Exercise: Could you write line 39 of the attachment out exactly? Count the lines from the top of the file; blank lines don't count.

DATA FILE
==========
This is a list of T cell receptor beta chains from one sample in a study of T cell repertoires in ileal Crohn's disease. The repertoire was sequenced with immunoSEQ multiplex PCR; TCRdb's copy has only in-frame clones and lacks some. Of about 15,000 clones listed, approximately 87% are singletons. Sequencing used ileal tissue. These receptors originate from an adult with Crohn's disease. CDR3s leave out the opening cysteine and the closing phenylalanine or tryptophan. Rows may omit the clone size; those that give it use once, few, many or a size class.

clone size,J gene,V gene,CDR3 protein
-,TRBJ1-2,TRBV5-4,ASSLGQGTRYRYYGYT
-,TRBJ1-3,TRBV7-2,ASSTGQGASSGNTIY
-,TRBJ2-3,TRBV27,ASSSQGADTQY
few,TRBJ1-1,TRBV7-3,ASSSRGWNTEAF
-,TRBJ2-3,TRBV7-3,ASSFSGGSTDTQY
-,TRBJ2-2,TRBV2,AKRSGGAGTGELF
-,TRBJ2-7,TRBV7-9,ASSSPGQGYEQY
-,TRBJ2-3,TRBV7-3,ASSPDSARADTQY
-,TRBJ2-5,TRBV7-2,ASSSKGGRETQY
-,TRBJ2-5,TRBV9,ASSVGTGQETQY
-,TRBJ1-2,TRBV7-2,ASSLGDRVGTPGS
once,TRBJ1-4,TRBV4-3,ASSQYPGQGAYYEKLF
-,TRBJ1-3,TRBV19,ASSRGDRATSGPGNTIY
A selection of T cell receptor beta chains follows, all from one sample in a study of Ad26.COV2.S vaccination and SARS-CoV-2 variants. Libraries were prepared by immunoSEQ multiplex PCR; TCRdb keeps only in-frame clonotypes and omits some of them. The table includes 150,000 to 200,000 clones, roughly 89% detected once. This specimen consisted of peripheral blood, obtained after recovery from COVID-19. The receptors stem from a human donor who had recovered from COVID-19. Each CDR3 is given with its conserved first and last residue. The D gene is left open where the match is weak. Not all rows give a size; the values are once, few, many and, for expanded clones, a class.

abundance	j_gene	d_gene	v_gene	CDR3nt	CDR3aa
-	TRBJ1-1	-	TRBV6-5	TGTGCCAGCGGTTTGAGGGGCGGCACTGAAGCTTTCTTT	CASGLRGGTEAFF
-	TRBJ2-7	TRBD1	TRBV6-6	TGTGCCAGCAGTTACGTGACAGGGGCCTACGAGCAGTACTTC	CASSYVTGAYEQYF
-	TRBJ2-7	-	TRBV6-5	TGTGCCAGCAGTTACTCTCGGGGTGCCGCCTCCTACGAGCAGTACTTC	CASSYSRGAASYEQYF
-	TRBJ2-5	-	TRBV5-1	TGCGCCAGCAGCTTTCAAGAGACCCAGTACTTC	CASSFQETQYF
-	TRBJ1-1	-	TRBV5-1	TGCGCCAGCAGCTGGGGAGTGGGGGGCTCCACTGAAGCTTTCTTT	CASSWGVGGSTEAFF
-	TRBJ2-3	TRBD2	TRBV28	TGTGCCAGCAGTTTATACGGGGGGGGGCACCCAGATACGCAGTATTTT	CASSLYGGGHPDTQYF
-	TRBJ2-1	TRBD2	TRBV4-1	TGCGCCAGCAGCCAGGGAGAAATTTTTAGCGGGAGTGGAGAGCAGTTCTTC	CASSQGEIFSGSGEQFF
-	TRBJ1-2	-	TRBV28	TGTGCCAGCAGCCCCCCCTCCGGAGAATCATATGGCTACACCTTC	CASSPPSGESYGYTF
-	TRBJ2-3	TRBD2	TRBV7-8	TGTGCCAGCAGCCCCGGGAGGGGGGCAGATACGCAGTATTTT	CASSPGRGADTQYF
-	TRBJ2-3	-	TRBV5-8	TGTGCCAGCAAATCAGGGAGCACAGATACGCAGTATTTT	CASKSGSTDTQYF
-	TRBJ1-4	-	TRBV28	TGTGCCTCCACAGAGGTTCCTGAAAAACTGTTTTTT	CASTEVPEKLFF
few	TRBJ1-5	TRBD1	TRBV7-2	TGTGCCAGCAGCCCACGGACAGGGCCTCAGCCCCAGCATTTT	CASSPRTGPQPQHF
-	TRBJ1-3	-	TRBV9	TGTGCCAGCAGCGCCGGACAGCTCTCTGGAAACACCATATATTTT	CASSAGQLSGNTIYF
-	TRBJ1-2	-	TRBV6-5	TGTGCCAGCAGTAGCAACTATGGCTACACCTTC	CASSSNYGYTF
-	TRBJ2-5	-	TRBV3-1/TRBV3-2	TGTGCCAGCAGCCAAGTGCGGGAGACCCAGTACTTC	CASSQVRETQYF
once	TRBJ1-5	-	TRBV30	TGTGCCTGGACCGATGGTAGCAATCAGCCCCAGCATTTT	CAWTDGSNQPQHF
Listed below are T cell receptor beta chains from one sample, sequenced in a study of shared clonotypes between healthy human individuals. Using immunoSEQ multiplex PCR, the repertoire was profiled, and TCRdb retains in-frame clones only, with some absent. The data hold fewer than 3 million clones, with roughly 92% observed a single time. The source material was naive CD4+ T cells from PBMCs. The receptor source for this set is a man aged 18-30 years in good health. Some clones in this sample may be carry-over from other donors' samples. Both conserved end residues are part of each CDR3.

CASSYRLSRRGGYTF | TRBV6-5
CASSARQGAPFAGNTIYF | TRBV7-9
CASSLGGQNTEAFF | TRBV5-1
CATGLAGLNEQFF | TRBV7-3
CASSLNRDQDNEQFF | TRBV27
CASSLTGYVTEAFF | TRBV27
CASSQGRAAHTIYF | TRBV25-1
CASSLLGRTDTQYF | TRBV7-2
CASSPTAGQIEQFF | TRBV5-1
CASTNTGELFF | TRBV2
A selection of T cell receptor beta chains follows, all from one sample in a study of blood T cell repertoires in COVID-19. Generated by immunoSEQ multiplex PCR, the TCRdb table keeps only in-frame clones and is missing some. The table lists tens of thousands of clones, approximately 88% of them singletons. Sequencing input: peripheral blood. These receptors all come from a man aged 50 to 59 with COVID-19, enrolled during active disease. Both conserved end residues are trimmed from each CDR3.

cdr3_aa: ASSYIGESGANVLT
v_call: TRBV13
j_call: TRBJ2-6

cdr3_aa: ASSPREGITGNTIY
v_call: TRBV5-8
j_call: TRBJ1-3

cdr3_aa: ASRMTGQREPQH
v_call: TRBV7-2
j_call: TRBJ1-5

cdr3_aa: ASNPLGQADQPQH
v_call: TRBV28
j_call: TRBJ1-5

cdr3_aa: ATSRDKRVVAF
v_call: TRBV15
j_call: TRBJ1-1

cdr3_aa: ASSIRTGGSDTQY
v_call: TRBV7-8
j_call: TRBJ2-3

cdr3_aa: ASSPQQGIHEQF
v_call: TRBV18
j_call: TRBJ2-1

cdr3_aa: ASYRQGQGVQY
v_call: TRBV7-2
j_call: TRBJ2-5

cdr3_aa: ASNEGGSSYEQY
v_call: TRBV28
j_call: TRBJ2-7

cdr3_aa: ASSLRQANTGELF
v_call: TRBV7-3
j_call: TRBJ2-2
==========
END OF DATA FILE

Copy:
CASSLNRDQDNEQFF | TRBV27